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IU men's football came back with offensive suffering in its way




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Newcomer Herbert Endeley crosses the ball when the University of Notre Dame joins Mohamed Omar on September 17 at Bill Armstrong Stadium. Endeley scored the equalizer goal for IU in the second half of the match.

Sam House
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IU men's football coach Todd Yeagley could not take it anymore. In the second extra time against the University of Notre Dame, Yeagley still had two minutes left, and with folded hands he retired from his coaching staff and sat on the bench for the 24th time on Tuesday night.

Yeagley watched as his team did not return the ball to the net.

"Achieving 25 shots against a good Notre Dame team is a positive thing," Yeagley said. "But it's a bit disappointing in the locker room because you feel you've done enough to win the game."

The offensive frustrations for the Hoosiers were not just bad luck either. Whether it was the Tuesday night game in which IU scored just one of its 25-shot attempts, or the previous game against Seattle University, where six shots were not scored in the second half, IU's offensive woes stood in the way of his fourth victory ,

"We expect to win every game," said IU junior defender AJ Palazzolo said. "And if we dominate in such punches, it's difficult to get out of here without a win."

It's no coincidence that the Hoosiers have worked overtime in five games in a row to open their season. Too many missed chances offered opposing teams the opportunity to keep the games within reach, even though the IU dominated a majority of them.

The offensive drama in the late game, however, may be considered negative, possibly hampering the rest of the season by the IU, or it may be seen as a positive building block that only gets better over time.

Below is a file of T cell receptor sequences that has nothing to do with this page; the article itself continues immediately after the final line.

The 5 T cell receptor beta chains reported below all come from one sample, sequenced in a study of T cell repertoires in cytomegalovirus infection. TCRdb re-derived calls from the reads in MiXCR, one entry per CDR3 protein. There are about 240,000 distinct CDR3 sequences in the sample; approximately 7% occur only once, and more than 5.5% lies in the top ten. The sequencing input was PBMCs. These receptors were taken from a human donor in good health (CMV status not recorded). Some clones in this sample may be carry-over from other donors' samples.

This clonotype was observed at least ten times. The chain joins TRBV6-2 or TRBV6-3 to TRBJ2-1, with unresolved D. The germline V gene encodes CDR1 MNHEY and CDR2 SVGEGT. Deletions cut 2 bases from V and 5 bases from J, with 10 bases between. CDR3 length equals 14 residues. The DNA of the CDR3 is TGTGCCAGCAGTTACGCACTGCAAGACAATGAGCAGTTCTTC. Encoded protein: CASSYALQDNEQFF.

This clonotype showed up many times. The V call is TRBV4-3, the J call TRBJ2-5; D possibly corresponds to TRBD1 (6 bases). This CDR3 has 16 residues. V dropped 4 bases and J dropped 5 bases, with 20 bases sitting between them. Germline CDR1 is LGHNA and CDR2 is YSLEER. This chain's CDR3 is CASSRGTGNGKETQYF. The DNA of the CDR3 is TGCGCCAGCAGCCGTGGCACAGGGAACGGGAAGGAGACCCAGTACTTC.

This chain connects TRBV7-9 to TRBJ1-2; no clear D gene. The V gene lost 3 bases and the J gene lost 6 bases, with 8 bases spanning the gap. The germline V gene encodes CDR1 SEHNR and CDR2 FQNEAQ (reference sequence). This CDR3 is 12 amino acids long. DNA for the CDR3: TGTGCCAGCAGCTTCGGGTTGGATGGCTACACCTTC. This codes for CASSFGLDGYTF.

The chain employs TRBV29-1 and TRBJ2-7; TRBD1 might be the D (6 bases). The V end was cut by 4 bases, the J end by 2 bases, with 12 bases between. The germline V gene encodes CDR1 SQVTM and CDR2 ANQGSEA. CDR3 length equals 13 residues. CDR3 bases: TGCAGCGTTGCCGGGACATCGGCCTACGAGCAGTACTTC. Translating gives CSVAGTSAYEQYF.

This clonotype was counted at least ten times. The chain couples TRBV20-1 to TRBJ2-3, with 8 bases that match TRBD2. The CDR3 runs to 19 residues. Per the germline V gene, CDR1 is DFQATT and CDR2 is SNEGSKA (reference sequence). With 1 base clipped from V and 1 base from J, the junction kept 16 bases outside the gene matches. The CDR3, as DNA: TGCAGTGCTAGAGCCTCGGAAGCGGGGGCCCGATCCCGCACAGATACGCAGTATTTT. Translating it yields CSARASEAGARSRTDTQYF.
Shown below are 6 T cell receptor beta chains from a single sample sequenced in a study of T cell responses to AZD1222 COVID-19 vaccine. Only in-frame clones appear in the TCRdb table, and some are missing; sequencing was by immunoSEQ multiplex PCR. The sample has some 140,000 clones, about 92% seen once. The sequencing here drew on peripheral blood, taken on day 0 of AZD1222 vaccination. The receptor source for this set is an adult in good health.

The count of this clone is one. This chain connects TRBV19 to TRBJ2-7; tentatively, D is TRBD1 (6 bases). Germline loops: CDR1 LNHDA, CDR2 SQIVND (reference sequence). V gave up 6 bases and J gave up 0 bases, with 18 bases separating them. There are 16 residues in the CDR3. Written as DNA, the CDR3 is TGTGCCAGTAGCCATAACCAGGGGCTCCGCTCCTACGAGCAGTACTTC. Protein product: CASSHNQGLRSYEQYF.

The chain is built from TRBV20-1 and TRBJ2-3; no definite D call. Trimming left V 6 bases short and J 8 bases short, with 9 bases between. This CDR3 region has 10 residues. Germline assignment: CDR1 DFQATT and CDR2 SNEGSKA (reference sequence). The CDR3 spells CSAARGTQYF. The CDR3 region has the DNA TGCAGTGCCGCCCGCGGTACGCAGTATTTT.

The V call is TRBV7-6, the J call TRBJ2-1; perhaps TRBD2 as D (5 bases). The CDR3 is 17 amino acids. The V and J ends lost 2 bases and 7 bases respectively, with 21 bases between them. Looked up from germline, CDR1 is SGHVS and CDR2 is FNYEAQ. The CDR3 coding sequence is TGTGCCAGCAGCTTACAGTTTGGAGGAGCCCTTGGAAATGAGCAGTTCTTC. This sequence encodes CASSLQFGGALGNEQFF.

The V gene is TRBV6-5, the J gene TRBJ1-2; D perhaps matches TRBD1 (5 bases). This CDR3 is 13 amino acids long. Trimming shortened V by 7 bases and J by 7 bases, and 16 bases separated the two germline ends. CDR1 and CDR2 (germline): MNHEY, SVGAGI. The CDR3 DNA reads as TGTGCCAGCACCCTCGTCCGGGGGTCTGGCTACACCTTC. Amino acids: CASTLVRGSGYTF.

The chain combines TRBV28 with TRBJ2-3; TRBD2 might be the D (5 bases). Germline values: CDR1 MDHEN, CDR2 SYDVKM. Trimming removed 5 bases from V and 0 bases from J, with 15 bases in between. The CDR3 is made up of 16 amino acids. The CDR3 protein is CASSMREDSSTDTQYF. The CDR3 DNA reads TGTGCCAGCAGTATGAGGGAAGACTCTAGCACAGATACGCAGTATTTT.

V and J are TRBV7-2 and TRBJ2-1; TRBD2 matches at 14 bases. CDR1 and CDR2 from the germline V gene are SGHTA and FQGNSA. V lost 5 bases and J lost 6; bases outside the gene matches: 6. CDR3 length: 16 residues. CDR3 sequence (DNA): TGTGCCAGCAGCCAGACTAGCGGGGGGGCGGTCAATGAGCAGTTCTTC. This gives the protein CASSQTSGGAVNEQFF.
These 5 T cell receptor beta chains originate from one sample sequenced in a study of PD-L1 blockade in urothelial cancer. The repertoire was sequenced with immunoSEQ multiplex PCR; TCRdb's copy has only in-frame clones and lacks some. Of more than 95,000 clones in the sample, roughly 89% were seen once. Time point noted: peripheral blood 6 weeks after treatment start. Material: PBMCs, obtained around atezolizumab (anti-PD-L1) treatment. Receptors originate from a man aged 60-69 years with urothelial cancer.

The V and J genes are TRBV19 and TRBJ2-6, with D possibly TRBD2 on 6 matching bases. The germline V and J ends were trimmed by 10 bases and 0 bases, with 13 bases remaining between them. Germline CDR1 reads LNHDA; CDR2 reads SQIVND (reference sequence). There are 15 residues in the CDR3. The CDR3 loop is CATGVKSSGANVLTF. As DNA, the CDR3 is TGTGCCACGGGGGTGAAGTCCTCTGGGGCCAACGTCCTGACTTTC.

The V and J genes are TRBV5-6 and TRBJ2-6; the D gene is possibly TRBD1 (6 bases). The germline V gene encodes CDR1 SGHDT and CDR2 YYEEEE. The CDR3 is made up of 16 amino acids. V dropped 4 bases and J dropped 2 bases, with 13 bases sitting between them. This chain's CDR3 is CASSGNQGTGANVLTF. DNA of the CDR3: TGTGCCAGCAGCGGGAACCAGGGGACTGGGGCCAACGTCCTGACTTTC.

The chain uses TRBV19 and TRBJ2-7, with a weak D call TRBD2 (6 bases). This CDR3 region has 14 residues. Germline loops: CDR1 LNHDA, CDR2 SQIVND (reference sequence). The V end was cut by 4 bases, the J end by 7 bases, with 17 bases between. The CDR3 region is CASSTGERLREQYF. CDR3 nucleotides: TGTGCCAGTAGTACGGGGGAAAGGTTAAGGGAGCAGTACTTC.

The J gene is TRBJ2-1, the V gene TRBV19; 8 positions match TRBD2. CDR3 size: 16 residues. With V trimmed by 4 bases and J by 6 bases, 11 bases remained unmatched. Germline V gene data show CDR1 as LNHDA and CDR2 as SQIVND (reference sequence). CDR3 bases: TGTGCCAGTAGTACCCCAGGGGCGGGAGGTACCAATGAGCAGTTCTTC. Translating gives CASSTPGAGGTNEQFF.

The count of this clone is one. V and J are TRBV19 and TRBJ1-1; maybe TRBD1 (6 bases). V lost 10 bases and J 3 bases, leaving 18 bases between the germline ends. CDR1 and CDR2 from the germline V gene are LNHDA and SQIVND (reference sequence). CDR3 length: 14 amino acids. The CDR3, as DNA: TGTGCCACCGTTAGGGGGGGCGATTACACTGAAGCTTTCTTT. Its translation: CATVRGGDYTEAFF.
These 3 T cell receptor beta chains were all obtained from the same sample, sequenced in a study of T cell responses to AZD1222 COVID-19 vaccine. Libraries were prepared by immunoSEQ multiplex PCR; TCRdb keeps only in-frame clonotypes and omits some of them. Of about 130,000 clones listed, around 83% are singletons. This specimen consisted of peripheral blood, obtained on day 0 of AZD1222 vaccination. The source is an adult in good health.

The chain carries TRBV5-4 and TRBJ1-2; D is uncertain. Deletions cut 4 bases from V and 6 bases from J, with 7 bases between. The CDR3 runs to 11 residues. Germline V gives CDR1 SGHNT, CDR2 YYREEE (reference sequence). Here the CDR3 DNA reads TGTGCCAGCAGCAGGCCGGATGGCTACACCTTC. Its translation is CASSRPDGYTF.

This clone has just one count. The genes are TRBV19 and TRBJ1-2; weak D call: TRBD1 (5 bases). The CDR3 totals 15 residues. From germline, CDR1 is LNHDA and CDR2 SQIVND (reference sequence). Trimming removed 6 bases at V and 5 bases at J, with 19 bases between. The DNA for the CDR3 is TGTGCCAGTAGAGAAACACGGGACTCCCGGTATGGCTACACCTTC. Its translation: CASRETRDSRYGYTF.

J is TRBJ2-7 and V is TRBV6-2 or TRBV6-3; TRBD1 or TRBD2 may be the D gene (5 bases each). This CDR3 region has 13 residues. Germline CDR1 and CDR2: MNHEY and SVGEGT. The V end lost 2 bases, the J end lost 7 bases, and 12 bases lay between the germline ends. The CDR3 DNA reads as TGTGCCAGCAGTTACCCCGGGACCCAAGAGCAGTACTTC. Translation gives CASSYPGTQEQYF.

"For me, it's all about the performance and the improvements we make," said Yeagley for the production this season.

Although IU newcomers Herbert Endeley and Joshua Penn are at the forefront, experience can not be communicated.

Fans and critics knew it was likely to be increasingly difficult at the beginning of the season, but with five games and a Big Ten just around the corner, IU also benefited from the extra minutes of failed shots.

"Every situation they get is real, it's not a training exercise," Yeagley said at some point.

Perhaps Band No. 4 IU with No. 16 Notre Dame can be described as two good teams playing a fundamentally solid match, or it is a forerunner of what is coming, and could well determine the direction of its season.

What do you read? Support independent, award-winning college journalism on this page. Donate here IU will compete against Wisconsin on September 20 in Bloomington. “/>

Hoosiers meets for the second time in a row with a 1-1 win at the rival Notre Dame.


The University of Connecticut arrives at the IU at noon on September 21st.


Hopefuls of the playoffs are now in danger of missing the postseason.



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